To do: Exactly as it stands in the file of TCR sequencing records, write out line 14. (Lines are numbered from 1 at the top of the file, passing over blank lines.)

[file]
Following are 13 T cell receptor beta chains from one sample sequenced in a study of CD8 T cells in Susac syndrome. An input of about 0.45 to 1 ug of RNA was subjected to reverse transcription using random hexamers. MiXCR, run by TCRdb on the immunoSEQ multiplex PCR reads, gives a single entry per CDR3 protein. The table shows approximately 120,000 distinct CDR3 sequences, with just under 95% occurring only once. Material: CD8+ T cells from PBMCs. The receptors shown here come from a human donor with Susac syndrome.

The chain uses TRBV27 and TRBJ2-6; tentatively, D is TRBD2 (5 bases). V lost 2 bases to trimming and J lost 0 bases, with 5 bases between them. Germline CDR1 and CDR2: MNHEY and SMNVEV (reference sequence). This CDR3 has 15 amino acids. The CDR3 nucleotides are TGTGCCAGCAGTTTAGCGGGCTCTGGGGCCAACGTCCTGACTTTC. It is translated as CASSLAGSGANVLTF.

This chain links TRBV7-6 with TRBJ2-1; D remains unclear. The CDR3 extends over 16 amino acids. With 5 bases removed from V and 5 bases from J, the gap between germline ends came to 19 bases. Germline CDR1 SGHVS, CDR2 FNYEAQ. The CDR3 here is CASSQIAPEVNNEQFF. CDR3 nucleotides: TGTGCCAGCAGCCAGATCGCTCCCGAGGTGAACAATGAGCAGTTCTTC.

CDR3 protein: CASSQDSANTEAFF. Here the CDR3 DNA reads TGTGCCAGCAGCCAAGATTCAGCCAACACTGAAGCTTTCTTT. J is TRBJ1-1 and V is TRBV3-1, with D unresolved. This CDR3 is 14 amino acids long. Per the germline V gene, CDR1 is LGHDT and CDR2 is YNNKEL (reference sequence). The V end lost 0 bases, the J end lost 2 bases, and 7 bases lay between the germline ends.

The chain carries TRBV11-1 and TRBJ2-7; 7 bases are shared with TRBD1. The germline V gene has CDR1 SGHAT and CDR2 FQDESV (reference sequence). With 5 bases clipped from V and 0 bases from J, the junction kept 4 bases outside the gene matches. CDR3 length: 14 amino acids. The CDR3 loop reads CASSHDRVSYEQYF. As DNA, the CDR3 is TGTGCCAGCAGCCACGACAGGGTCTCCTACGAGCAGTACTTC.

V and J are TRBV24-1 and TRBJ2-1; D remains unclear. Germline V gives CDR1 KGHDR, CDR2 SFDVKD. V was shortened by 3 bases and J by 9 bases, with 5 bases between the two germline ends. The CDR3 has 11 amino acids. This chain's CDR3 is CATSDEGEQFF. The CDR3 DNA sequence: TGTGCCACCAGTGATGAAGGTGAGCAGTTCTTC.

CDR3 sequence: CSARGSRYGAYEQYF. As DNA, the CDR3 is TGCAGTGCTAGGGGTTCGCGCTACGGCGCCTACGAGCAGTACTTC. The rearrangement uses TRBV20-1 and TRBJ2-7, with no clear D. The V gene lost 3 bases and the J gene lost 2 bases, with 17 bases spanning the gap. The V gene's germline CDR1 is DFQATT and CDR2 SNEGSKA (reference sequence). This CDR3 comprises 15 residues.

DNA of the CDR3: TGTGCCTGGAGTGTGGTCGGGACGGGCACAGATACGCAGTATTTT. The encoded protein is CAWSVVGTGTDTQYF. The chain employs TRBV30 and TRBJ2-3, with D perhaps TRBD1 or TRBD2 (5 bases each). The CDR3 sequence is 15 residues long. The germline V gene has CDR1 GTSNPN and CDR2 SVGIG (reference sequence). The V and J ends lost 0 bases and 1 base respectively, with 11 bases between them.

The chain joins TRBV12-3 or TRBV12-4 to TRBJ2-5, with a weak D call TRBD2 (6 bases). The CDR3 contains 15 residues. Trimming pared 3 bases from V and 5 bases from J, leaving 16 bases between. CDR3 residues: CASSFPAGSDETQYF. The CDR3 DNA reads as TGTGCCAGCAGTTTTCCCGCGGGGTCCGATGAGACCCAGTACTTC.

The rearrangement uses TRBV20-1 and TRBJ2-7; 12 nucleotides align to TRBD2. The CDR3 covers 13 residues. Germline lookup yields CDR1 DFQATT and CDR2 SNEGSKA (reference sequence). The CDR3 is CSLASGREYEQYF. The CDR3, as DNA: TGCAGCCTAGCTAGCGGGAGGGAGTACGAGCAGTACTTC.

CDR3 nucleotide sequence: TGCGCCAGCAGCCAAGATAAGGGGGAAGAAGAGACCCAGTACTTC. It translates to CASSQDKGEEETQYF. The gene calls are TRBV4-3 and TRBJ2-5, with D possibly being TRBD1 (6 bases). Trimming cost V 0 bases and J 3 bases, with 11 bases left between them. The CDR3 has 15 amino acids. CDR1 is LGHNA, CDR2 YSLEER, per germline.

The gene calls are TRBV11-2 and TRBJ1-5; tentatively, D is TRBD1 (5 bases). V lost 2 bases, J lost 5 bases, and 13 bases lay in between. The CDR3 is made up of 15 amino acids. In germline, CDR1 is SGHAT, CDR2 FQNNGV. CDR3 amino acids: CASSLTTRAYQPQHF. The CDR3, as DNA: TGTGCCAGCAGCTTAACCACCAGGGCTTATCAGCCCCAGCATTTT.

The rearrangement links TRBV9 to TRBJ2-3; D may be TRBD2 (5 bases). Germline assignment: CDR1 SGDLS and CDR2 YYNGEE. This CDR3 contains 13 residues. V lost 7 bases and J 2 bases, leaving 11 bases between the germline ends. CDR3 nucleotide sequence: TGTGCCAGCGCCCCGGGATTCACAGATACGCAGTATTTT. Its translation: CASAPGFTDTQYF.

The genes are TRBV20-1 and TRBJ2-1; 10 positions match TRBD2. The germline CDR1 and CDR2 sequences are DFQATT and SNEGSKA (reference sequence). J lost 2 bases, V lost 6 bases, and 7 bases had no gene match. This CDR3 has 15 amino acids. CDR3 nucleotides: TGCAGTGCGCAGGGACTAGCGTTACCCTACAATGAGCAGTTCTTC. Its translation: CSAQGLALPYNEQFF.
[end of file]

The genes are TRBV20-1 and TRBJ2-1; 10 positions match TRBD2. The germline CDR1 and CDR2 sequences are DFQATT and SNEGSKA (reference sequence). J lost 2 bases, V lost 6 bases, and 7 bases had no gene match. This CDR3 has 15 amino acids. CDR3 nucleotides: TGCAGTGCGCAGGGACTAGCGTTACCCTACAATGAGCAGTTCTTC. Its translation: CSAQGLALPYNEQFF.